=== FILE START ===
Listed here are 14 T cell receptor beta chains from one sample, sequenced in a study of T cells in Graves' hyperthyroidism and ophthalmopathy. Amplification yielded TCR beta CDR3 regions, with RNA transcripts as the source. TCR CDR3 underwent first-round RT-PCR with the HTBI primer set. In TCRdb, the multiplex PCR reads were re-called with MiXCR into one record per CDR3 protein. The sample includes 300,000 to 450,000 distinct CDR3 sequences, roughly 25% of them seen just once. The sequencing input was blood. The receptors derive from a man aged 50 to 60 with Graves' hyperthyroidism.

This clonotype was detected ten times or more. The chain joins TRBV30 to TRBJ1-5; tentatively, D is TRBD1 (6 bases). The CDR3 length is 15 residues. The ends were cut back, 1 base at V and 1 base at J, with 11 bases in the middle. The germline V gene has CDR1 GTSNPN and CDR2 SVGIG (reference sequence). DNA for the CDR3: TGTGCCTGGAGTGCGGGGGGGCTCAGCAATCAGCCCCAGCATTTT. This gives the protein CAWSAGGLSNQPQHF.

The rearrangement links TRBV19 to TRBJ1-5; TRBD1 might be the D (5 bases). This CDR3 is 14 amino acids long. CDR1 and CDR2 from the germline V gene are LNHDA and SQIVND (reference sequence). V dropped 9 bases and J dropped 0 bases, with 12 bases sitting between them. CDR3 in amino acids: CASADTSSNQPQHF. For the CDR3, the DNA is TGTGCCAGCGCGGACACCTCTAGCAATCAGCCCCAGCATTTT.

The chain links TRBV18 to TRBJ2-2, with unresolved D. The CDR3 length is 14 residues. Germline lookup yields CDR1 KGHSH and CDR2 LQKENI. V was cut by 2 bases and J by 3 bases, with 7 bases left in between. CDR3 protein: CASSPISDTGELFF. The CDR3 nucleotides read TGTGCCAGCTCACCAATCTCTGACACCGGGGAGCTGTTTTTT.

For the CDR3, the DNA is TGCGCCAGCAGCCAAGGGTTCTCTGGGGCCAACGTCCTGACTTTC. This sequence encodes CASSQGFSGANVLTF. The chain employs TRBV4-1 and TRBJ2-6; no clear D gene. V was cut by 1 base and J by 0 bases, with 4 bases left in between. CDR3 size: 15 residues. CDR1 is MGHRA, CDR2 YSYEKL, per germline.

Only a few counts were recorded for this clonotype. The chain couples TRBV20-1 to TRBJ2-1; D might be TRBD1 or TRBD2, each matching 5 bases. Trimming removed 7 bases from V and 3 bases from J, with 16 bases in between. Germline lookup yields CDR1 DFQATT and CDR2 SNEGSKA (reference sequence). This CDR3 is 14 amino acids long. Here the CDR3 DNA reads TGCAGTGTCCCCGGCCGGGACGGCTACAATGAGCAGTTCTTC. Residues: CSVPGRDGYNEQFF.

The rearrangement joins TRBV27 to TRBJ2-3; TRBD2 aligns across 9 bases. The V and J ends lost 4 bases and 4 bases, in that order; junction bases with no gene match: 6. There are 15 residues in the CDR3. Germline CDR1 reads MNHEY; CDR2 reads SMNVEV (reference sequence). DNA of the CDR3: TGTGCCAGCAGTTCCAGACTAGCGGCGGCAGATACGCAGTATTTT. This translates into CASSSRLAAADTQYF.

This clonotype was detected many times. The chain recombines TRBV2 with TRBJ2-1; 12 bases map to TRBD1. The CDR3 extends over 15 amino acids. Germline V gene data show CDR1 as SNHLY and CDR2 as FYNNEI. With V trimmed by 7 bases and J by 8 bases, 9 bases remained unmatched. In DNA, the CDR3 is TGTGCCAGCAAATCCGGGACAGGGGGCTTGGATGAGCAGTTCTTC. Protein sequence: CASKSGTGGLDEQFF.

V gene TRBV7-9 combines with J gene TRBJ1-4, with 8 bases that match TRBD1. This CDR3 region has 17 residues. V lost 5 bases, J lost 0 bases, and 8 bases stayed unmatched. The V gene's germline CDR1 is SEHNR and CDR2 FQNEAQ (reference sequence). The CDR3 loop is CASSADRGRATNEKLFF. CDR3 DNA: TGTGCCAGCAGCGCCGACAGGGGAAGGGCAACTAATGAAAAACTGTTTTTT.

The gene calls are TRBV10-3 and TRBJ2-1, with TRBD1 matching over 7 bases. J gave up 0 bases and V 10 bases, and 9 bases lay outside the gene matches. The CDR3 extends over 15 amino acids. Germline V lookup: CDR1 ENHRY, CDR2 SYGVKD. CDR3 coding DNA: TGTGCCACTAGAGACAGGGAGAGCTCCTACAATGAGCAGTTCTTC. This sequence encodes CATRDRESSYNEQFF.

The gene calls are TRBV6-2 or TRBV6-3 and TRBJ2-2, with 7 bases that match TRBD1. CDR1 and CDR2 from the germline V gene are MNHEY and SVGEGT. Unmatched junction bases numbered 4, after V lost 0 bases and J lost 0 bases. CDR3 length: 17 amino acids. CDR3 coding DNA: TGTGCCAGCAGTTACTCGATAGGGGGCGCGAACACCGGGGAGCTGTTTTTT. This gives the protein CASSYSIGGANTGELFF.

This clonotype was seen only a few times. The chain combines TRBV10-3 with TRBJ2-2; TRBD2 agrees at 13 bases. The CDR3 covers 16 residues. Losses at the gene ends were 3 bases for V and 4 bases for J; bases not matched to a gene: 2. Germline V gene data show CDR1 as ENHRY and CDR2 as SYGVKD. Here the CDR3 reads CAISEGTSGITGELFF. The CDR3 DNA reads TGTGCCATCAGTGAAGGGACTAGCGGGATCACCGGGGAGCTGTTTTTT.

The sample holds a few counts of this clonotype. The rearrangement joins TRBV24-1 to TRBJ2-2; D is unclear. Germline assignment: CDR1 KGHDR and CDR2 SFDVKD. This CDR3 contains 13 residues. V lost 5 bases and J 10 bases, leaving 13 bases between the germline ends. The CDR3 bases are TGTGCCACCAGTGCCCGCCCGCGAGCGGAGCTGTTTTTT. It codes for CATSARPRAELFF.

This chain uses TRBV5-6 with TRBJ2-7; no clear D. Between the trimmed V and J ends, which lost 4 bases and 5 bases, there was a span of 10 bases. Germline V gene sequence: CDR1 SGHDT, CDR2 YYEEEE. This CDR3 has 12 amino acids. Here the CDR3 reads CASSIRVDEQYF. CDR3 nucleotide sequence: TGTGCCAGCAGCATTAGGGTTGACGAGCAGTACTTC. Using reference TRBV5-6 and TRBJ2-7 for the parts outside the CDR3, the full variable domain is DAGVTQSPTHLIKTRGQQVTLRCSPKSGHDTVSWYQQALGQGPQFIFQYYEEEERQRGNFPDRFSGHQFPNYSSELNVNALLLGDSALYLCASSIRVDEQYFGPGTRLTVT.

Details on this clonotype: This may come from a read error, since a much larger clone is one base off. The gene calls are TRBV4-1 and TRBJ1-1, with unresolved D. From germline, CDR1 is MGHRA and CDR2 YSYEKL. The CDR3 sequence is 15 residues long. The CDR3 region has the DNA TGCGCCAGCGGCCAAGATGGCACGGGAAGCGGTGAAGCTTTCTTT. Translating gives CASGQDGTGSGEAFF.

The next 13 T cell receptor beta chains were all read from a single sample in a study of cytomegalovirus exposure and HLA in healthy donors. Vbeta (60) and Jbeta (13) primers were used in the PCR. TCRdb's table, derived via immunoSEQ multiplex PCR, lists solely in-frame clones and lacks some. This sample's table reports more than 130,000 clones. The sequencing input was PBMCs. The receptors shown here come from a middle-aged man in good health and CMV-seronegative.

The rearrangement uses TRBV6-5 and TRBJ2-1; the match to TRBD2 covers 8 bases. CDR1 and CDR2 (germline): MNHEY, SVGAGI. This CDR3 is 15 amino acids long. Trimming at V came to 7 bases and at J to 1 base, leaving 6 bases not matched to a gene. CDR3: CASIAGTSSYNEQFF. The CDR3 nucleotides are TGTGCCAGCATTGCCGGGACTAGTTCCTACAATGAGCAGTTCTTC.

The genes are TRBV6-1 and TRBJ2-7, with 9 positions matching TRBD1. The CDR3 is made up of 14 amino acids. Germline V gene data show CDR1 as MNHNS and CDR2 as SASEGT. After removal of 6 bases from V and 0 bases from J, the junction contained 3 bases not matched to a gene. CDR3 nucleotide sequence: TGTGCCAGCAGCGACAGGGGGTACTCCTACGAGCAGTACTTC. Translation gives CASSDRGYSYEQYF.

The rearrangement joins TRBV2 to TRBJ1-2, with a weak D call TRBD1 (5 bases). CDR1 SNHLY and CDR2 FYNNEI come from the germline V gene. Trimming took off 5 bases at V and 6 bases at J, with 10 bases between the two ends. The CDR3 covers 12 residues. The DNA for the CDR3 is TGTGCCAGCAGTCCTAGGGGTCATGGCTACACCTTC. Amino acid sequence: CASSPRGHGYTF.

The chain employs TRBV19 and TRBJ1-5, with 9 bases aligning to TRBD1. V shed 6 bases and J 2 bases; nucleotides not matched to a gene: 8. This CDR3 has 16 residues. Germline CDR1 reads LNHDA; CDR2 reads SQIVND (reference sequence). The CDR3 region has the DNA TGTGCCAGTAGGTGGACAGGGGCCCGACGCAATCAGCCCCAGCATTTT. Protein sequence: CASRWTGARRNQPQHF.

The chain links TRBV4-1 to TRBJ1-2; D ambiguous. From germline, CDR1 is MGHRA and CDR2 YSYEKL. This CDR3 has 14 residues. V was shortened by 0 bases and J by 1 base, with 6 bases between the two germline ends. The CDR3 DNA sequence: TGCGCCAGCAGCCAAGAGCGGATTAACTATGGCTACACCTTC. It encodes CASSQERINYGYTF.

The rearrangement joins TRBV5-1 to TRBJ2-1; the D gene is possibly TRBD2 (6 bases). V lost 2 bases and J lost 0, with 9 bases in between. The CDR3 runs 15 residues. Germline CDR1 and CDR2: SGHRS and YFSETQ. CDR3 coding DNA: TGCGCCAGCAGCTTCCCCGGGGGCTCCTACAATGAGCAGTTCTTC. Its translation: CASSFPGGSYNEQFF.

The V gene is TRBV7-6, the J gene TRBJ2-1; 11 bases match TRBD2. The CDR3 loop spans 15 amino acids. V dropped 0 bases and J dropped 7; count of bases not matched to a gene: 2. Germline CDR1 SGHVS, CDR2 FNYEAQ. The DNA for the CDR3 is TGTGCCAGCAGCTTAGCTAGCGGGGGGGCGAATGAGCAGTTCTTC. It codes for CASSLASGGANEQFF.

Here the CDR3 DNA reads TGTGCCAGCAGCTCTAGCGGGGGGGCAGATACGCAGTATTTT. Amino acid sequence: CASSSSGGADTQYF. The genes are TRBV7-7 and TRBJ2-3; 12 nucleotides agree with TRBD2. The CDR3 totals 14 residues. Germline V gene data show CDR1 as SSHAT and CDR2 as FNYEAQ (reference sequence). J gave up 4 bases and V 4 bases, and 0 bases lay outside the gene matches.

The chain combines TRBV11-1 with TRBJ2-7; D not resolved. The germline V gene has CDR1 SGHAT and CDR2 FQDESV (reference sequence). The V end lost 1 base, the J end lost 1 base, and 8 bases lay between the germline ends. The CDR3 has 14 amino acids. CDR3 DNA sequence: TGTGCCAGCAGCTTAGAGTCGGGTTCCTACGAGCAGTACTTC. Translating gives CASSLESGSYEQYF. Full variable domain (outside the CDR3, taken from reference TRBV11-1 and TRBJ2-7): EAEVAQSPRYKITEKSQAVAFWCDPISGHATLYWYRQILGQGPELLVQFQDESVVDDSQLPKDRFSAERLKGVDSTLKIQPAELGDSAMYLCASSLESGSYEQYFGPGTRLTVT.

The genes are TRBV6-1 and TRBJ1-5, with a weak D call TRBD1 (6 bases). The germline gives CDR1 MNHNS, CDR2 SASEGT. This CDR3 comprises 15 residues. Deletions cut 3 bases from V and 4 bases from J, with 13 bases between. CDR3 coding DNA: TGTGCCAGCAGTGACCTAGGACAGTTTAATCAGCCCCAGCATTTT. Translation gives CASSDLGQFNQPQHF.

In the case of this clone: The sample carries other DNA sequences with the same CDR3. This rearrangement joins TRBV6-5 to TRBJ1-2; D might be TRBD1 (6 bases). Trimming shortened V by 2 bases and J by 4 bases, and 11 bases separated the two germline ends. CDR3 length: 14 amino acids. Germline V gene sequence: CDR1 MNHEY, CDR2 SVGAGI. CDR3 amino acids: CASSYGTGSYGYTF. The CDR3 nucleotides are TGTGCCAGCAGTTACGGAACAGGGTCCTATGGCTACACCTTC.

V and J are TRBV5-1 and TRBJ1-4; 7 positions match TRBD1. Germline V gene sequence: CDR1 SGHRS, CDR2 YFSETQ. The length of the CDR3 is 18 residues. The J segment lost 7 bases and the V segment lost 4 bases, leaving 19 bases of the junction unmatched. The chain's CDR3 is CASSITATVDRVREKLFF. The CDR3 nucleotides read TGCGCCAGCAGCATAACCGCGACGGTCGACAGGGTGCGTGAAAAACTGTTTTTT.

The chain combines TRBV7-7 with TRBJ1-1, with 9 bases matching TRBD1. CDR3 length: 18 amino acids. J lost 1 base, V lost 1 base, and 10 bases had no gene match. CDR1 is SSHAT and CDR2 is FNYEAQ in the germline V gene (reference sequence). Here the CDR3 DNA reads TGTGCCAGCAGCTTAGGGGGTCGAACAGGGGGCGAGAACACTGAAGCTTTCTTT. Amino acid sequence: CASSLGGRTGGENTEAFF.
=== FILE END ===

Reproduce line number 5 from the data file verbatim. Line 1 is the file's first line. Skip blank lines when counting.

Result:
For the CDR3, the DNA is TGCGCCAGCAGCCAAGGGTTCTCTGGGGCCAACGTCCTGACTTTC. This sequence encodes CASSQGFSGANVLTF. The chain employs TRBV4-1 and TRBJ2-6; no clear D gene. V was cut by 1 base and J by 0 bases, with 4 bases left in between. CDR3 size: 15 residues. CDR1 is MGHRA, CDR2 YSYEKL, per germline.